Attorneys for Mission Hills businessman James Carnes plan to appeal a judge’s recommendation that he and his company pay $38.1 million in restitution for a payday lending business that a federal agency said promoted illegal loans.
An administrative law judge on Sept. 27 also recommended that Carnes pay a $5.4 million civil penalty in connection with his business, Integrity Advance.
The decision by Judge Parlen McKenna comes after the Consumer Financial Protection Bureau, an independent federal watchdog agency, said Carnes and Integrity Advance extended payday loans that deceived consumers about the cost of their loans and continued to debit borrowers’ accounts after they canceled authorization.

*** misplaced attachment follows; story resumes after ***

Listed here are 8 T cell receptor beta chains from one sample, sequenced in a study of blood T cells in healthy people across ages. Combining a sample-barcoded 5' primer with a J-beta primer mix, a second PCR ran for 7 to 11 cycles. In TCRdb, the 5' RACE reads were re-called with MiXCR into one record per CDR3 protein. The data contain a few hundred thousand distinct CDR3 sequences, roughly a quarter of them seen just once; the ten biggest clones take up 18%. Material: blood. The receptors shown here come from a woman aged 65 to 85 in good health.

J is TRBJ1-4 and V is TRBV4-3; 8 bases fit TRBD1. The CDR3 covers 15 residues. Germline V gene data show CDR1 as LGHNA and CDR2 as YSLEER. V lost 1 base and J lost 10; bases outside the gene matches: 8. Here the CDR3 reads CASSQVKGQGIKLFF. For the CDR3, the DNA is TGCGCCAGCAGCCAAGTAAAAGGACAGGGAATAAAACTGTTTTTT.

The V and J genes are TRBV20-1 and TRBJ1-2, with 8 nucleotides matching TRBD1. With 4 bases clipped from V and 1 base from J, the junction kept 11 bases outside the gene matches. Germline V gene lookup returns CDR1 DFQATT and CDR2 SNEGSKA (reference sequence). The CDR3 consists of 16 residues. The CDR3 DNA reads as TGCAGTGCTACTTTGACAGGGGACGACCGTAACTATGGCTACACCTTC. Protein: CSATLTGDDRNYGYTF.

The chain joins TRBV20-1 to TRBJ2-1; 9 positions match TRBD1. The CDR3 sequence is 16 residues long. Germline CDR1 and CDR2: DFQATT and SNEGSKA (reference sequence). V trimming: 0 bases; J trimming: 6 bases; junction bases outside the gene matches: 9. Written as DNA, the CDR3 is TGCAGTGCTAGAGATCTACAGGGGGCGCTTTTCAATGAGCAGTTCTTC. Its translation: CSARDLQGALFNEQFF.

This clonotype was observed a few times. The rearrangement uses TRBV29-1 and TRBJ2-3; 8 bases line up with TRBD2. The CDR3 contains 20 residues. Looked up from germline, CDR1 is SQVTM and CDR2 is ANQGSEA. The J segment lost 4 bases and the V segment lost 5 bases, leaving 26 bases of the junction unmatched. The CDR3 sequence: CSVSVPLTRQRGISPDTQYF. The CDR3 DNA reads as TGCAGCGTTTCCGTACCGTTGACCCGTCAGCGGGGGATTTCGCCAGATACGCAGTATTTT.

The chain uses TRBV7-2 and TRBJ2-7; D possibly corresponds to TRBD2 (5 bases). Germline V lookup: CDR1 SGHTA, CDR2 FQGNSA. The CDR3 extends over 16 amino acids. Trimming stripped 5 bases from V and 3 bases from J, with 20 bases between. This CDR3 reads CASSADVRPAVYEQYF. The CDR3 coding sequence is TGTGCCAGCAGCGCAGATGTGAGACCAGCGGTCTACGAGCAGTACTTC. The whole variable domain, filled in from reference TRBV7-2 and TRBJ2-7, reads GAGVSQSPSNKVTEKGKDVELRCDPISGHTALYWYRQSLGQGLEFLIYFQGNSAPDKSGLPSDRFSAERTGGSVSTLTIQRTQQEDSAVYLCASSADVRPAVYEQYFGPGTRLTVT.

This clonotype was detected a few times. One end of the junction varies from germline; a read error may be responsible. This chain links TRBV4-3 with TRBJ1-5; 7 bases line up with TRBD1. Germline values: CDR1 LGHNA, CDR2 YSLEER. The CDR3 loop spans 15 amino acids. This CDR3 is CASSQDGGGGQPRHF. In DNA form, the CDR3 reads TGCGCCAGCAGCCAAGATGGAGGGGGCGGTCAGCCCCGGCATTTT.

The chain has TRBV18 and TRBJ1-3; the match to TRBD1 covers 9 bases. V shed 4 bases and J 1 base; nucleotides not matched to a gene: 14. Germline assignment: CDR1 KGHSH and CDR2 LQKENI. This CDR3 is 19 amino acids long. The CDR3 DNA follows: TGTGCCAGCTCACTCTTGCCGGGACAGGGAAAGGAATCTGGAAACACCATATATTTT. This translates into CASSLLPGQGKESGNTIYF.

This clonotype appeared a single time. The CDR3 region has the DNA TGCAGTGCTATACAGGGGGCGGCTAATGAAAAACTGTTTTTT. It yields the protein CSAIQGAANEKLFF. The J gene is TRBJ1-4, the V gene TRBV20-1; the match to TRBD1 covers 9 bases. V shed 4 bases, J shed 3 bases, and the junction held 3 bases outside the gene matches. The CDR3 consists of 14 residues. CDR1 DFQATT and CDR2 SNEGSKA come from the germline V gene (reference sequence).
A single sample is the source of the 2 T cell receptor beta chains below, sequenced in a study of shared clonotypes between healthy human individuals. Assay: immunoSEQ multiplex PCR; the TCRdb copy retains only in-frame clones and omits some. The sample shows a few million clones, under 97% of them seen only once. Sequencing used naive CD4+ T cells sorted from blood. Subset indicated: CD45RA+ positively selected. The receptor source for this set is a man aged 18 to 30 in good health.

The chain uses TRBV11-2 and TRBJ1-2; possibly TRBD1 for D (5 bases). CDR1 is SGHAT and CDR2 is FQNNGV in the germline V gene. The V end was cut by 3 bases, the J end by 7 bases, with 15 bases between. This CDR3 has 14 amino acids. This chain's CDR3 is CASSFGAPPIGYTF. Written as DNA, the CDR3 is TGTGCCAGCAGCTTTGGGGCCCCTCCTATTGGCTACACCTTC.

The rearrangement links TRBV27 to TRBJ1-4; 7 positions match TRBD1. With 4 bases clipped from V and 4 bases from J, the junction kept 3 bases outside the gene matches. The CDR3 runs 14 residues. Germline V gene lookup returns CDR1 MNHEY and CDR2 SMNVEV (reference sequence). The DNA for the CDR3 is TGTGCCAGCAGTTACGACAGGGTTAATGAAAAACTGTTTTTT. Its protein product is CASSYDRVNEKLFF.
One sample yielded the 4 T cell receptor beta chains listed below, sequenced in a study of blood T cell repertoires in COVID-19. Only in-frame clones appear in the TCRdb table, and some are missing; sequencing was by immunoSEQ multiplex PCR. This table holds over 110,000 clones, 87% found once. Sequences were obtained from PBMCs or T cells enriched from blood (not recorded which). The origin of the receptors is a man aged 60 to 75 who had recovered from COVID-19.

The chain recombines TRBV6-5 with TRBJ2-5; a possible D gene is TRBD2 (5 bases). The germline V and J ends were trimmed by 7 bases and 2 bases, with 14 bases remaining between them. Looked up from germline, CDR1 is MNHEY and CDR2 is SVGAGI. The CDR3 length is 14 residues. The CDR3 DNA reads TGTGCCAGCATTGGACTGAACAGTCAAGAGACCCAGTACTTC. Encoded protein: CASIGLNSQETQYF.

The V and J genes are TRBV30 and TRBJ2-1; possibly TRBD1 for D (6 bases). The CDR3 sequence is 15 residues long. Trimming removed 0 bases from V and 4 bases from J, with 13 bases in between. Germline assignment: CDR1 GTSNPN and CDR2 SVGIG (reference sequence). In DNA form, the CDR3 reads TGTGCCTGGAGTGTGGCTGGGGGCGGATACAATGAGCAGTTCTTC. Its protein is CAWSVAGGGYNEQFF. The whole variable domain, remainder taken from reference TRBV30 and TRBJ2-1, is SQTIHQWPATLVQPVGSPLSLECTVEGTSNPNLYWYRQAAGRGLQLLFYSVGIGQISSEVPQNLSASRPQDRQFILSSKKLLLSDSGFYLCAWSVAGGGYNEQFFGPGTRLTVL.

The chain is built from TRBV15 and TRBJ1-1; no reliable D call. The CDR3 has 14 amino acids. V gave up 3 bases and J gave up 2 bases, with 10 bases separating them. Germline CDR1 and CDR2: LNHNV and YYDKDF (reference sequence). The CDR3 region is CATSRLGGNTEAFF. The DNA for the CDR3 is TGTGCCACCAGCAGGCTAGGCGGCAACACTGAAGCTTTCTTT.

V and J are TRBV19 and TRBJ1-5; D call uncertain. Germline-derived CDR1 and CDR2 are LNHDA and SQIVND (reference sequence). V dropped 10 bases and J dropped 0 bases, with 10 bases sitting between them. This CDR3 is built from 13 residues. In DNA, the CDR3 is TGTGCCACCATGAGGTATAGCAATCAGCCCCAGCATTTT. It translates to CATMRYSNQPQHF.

Carnes’ notice of appeal called the outcome of the case “arbitrary, capricious, an abuse of discretion, not in accordance with law, and/or unsupported by reliable, probative, and substantial evidence.” Carnes’ attorney declined to comment on the appeal.
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The consumer agency ran into trouble of its own Tuesday after a federal appellate court ruled that the structure of the agency was unconstitutional. A three-judge panel for the U.S. Court of Appeals for the District of Columbia in Washington, D.C., ruled that the CFPB vests too much power in its director, unchecked by other branches of the government.
“The bureau respectfully disagrees with the court’s decision,” CFPB spokeswoman Moira Vahey said in a statement.